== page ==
The RadCity 4 has an excellent user interface that includes ergonomic, intuitive controls, and a large LCD display screen. In fact, this is among the best systems used on all of the bikes in our test selection. Battery charging is relatively standard, and the battery can be locked to the bike and removed for charging or security.
The controls of the RadCity 4 consist of a small handlebar-mounted unit located by the left grip. There are a total of three buttons arranged in an ergonomically friendly layout that control all of the functions of the system. There is a Mode button in the center that turns the power on and off and changes the information on some of the display fields. The + button shifts up, and the - button shifts down through the pedal assist modes. Simultaneously pressing both the mode and + button turns the lights and the screen's backlight on or off, and pressing and holding the - button engages the walk mode. The twist throttle is stealthily integrated into the right grip and controls the throttle power of the bike. The taillight also has a small button that allows the user to make it blink when the lights are turned on.
The LCD display is centered on the handlebar over the stem in an easy to see location. The screen measures 2.25 x 1.5 inches with 6 data fields displayed. The upper left of the screen is the battery life indicator, which is the shape of a battery with 5 bars representing the remaining battery charge. The upper right field is distance, which can be displayed as trip odometer or overall odometer by pressing the mode button. In the center, it shows your current speed in large numbers in mph or km/h. Below the speed field is the operation mode, which tells you what pedal assist setting you're using in a non-numerical format. The bottom left is the pedal-assist display that shows your pedal assist setting as a number (0-5). The bottom right corner of the screen is the watt meter/error code indicator that shows the watts the motor is putting out when in use, or an error code if something goes wrong. At the bottom of the screen, there is also a USB port that can be used to charge devices.
The battery is attached to the downtube of the frame, and it can be locked in the on or off position or removed from the frame. The battery must be in the locked and on position for power to be turned on. The charging port is relatively standard and has a small rubber cover to keep out dust, debris, and moisture.
Rad Power is a consumer-direct electric bike brand. That means they skip the middle man, and their bikes get shipped directly to your door, and there is some assembly required. The RadCity 4 arrived with about 80% of the assembly completed, and while it wasn't particularly difficult to finish, it was a little more time-consuming than most.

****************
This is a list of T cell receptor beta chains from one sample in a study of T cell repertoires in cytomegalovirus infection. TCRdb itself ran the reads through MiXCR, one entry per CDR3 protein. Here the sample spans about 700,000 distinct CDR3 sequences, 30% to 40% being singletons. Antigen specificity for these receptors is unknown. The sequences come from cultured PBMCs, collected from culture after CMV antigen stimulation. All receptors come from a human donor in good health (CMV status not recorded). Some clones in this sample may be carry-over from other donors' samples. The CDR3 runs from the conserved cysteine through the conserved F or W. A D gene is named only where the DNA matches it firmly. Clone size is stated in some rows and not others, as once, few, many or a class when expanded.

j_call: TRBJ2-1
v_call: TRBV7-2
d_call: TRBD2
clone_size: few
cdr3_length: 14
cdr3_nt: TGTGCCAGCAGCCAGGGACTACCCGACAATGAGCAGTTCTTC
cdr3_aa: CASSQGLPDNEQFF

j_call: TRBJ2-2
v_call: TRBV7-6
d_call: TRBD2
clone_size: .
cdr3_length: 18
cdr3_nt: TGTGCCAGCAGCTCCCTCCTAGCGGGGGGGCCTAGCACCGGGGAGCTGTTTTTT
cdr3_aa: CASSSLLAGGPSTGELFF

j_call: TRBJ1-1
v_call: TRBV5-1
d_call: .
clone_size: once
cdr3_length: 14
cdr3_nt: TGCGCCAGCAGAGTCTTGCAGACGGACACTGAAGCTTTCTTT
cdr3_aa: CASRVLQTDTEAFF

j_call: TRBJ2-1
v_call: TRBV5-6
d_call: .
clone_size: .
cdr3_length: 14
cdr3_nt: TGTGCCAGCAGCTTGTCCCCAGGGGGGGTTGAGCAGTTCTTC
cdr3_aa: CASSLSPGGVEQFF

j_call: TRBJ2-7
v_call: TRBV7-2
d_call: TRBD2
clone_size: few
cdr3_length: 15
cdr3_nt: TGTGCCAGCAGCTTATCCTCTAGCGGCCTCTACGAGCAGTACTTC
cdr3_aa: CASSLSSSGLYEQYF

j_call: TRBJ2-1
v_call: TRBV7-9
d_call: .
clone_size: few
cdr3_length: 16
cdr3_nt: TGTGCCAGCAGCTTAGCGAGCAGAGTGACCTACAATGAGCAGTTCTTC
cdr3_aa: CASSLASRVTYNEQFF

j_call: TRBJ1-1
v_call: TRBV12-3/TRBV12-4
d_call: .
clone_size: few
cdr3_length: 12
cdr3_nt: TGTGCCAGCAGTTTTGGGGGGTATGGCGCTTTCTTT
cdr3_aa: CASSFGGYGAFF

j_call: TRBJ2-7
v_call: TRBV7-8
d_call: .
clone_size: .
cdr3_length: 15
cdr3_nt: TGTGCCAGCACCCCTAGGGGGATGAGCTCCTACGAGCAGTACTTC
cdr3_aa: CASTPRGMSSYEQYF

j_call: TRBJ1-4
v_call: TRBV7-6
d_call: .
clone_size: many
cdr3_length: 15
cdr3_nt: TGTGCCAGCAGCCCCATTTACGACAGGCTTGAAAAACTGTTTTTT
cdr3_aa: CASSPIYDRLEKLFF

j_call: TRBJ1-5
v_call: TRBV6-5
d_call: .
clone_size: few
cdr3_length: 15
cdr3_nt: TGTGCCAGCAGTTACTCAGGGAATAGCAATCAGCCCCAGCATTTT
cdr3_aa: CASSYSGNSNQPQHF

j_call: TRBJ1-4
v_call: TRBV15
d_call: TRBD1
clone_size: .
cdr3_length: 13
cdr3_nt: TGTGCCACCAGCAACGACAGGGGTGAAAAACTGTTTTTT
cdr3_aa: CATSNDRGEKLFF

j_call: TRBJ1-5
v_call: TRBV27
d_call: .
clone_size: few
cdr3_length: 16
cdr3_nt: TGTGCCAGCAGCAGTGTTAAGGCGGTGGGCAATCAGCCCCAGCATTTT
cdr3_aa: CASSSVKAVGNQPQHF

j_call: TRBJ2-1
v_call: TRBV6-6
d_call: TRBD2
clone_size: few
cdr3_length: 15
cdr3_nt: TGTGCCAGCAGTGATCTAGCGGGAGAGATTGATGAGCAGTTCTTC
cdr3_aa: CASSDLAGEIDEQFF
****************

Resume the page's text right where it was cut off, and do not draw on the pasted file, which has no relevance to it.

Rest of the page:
The first thing we noticed about the RadCity 4 when it arrived was its packaging. Rad Power is a hip company, and that is reflected in their bike boxes that have fun graphics printed on both sides. The large mural-style scenes can be used as coloring boards for the kids, and there was even info on the inside flap that advertised a coloring contest. Beyond the fresh style of the box, it also has reinforced holes to make picking the box up easier on your hands and reduce the likelihood of damaging the box. The packaged bike is quite heavy, the bike weighs just over 63 lbs, and it is close to 70 lbs with all of the packaging. Moving it around is easiest with two people, as is removing the heavy bike from the large box. We were able to get the bike out of the box with one person, but an extra set of hands would have been appreciated.
Once out of the box, it is immediately apparent that the RadCity 4 is very well packaged and protected from shipping damage. Every part of the bike is meticulously wrapped in protective foam, and all of the moving or loose parts are secured with zip ties. Removing all of the protective materials took about 10 minutes alone. Once unwrapped, we located the printed owner's manual, which has detailed step by step instructions for the remainder of the assembly process. Rad Power also sent us an e-mail with a number of helpful links and resources, including a new owner's guide and assembly manuals. A small zippered tool kit is also included, and it has everything you need to complete the remaining steps. Like most bikes, assembling the RadCity 4 involves standard things like attaching the front wheel, handlebar, seat, and seatpost. Additionally, attaching the front fender and headlight are a couple more simple steps that add about 5 minutes to the process. Unlike some bikes we tested, the brakes on the RadCity 4 did require some adjustment before riding as the cable tension was far too tight from the factory. When all was said and done, it took almost exactly 1-hour to get the RadCity ready to roll.
Should You Buy the Rad Power RadCity 4?
With a killer combination of well-rounded performance and a reasonable price, the RadCity 4 is a solid value. With its respectable distance range, powerful motor, comfortable ride, and great user interface, it's hard to go wrong. We feel this versatile model is well suited to just about anything from commuting to casual trips to the beach.
What Other E-Bikes Should You Consider?
This user-friendly e-bike comes equipped with a lot of user-friendly features like lights, fenders, and a cargo rack. If you want a dedicated cargo e-bike, check out the Rad Power RadWagon 4. If you're short on cash but still looking for a great e-bike, the Ride1Up Core-5 is a good bet. And for our top-rated Class 2 model, the updated Rad Power RadCity 5 Plus is sure to please.
— Jeremy Benson